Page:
Mary Farnsworth and Cheryl Probert are, respectively, the Forest Supervisors on the Idaho Panhandle and Nez Perce-Clearwater National Forests. More important is the fact that they, and fellow Payette National Forest Supervisor, Keith Lannom, are using congressionally-blessed Good Neighbor Authority to make historic contributions to the restoration of natural resiliency in Idaho’s at-risk National Forests.

The trio is partnering with the Idaho Department of Lands under the aegis of the 2014 Farm Bill’s Good Neighbor provisions, which permit the Forest Service and Idaho’s state forestry professionals to pool their resources to increase the pace and scale of restoration work in Idaho’s National Forests.

In this interview, Ms. Farnsworth and Ms. Probert describe the purpose and intent of Good Neighbor Authority [GNA from a Forest Service perspective]. Mr. Lannom will be interviewed in the coming weeks. Idaho State Forester, David Groeschl, was interviewed earlier.

Evergreen: The Good Neighbor Authority appears to be one of the best new congressional authorities to increase the pace and scale of restoration in a long time. Are we overshooting the mark here?

Probert: It’s very good news from my perspective. Partnering with the Idaho Department of Lands will allow us to leverage our resources in a way that increases both the pace and scale of forest restoration work in National Forests in Idaho.

Farnsworth: Good Neighbor Authority provides wonderful opportunities for us to do more work on the landscape. Increasing the amount of restoration work on the land creates healthier forests and more jobs in our communities.  Combining the expertise and resources of IDL and the Forest Service allows us to accomplish more work. The more work we complete on the ground increases the pace and scale that Cheryl described.

Evergreen: We sense it too, though the Idaho Department of Lands has a fiduciary responsibility to several state trust funds, most notably education, that the Forest Service does not share. Whose mission will you be honoring on Good Neighbor Authority projects?

Farnsworth: IDL and the Forest Service both care about healthy forests, increased restoration, and fire resiliency in north Idaho. We are also committed to jobs in our communities and supporting the infrastructure of our mills. These are common interests that we are working together to achieve.

Evergreen: IDL has expertise in all aspects of forest management that they use to generate revenue for state trust funds.

Probert: That’s correct. By combining our efforts, we deliver increased benefits to the public.

Evergreen: Is it our imagination, or has Good Neighbor Authority quieted public fears of a state takeover of federal forests in Idaho?

Farnsworth: GNA is demonstrating that the state and Forest Service can effectively work together to increase the work we do on public lands. Together we are more effective

Probert: I think that’s true, and I also sense that some of the public frustration with our inability to increase the amount of on work on National Forest Lands has been alleviated as we work with IDL to deliver healthier forests, increased acres treated, and provide more jobs.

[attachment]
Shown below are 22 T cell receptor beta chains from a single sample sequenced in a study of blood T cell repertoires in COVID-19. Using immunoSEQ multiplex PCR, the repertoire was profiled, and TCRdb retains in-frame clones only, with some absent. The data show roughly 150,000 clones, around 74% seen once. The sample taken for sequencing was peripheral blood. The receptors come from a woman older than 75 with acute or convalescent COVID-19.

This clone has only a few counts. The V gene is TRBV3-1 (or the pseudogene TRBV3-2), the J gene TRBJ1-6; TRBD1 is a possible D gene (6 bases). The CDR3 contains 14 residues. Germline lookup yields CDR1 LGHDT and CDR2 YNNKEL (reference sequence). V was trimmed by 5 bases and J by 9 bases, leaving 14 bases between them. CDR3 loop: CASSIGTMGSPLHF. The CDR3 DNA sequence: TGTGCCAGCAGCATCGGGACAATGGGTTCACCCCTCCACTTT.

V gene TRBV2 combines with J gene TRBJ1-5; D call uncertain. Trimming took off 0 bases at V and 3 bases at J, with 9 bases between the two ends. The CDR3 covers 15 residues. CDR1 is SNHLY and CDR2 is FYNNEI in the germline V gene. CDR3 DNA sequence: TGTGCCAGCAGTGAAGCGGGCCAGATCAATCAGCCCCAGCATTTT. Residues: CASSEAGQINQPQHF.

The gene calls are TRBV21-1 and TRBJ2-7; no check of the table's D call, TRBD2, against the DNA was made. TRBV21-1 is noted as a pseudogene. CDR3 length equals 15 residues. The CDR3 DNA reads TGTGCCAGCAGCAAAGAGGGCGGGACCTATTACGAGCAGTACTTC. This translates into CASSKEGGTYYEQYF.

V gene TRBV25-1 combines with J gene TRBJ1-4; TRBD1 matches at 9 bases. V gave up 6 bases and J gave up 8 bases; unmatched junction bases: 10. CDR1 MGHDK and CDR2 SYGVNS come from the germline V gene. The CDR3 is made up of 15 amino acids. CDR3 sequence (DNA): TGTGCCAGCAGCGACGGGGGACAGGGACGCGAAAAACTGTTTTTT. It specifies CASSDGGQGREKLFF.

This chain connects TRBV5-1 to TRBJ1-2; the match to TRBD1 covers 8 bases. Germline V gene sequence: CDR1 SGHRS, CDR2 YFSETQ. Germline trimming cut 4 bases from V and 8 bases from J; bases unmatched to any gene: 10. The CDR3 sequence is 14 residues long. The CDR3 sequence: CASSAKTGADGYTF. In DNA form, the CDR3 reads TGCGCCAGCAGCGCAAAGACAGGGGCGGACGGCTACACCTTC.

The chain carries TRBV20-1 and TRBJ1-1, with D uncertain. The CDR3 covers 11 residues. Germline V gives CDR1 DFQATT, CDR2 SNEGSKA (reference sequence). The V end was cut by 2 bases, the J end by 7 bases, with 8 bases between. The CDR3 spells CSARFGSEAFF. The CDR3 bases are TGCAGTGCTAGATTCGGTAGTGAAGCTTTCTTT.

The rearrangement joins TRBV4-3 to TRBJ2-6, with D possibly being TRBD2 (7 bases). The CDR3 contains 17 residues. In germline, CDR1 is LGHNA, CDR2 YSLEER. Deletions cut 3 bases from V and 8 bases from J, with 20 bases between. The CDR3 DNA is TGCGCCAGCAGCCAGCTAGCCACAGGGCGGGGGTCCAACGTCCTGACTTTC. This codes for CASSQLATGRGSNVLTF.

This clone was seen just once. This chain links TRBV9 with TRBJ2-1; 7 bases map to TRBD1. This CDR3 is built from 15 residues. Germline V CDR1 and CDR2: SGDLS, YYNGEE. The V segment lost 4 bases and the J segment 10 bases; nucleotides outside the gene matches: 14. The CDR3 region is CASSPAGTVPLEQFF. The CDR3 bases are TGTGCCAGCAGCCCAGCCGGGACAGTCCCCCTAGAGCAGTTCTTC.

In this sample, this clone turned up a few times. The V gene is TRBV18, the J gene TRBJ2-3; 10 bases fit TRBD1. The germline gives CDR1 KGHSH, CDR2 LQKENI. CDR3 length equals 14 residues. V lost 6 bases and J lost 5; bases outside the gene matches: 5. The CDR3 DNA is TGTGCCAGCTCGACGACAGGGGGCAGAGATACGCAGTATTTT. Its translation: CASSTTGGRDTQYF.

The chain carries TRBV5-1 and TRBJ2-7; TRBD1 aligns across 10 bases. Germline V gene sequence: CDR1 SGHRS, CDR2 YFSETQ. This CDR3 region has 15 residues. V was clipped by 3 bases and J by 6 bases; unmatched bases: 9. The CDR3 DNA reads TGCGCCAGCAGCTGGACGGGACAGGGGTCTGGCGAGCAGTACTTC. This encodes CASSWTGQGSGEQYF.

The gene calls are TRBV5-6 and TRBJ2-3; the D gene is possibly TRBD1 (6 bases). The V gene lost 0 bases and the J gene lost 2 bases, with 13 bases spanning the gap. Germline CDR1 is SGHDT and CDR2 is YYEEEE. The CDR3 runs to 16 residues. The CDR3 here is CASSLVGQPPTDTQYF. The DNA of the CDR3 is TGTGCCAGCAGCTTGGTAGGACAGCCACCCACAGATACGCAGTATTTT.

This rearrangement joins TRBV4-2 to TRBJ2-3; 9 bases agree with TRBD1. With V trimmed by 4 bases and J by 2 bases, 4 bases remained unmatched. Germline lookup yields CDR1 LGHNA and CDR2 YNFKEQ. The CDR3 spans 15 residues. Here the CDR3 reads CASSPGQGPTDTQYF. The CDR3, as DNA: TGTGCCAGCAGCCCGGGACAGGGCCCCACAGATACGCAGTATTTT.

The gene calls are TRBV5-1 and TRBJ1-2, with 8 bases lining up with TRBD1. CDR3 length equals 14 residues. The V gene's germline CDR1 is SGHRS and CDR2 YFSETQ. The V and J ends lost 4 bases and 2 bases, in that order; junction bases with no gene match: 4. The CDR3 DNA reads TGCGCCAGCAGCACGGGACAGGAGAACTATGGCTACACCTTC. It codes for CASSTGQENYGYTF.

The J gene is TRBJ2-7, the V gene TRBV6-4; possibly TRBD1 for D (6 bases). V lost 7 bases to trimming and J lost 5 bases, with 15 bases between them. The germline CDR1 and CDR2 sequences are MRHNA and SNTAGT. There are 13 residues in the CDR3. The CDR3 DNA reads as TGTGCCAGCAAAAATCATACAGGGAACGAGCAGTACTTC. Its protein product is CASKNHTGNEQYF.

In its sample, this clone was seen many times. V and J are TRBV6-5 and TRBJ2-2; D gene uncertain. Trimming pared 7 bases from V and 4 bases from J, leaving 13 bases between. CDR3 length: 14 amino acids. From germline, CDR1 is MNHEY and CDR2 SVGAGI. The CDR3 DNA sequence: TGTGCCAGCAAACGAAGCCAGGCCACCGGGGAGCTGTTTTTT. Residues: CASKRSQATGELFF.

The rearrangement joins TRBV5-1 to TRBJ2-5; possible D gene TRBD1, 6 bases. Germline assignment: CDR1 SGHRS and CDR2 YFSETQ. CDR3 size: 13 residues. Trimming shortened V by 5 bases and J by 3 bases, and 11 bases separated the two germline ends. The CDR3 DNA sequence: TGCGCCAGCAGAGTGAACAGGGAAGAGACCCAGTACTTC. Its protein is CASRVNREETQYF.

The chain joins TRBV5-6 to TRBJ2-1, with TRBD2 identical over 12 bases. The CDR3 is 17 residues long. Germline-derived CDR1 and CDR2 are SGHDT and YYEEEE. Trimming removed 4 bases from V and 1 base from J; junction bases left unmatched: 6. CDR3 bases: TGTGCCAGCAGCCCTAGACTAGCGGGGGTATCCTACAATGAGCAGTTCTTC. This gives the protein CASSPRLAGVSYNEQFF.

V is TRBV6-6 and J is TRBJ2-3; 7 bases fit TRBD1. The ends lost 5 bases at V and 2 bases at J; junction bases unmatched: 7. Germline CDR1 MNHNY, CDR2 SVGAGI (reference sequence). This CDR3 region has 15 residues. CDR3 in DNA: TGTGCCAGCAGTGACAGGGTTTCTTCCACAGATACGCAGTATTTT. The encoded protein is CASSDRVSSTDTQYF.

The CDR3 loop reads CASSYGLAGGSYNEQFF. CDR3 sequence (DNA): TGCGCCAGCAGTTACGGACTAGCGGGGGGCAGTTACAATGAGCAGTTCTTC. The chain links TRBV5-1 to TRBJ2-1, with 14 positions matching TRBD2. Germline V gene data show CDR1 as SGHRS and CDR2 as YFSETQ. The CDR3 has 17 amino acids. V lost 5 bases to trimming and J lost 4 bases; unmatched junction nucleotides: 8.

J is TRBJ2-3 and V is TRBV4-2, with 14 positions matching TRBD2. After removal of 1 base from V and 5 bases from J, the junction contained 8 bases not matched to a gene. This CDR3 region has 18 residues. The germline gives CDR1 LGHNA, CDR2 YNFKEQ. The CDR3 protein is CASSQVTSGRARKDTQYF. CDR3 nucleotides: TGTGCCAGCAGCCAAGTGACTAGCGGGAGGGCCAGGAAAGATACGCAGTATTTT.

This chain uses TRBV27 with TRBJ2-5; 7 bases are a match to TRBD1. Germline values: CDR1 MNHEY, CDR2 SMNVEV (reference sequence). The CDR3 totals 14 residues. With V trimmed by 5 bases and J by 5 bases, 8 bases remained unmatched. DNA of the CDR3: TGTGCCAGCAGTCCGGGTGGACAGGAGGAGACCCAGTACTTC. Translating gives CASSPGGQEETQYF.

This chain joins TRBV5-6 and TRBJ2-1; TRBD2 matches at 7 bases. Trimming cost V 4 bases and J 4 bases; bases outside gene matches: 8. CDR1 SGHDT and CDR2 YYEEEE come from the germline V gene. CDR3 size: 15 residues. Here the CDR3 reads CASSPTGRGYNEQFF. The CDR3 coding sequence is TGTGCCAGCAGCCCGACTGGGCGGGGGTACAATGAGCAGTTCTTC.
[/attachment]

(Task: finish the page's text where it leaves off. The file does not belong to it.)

Evergreen: Sort of like the cavalry riding to the rescue. It sounds like a really cool opportunity that the state is stepping up.

Probert: Dave Groeschl has demonstrated great leadership and commitment to making Good Neighbor Authority projects successful in north Idaho. With Wapati – the first GNA project sold in Idaho – our Nez Perce-Clearwater staff had completed the fieldwork and environmental analysis. IDL did a fantastic job handling the timber appraisal and auction for us. They will also complete the sale administration work.

Evergreen: That’s what Dave Groeschl [IDL State Forester] told us when we interviewed him. He also described big differences between the first three GNA projects.

Farnsworth: There are significant differences, and that is one of the beauties of GNA. Chery’s crew led the way in Idaho because they had already completed much of the planning work on the Wapati sale.

Evergreen: And your first GNA project - Hanna Flats on the west side of Priest Lake - will take much longer, won’t it?

Farnsworth:  We are working through the environmental planning and the public process for Hanna Flats. The initial phases of the project are complete, and the first public meeting was a full house in April. A public field trip occurred June 3. Early and ongoing public involvement is key to the success of our projects. Our collaborative groups also provide critical input and support. Public meetings and input will continue as we move forward with this project.

Evergreen: We attended the meeting you referenced and were pleasantly surprised by how smoothly it went. We sensed a real bond forming between your Idaho Panhandle staff and the IDL team. Their joint presentation was well organized and very impressive.

Farnsworth: Yes, Good Neighbor Authority projects are designed to be a cooperative effort between the State of Idaho and the Forest Service. We are demonstrating this partnership with projects such as Wapati and Hanna Flats. IDL and Idaho Panhandle employees are very familiar with this work and are benefitting from learning from each other.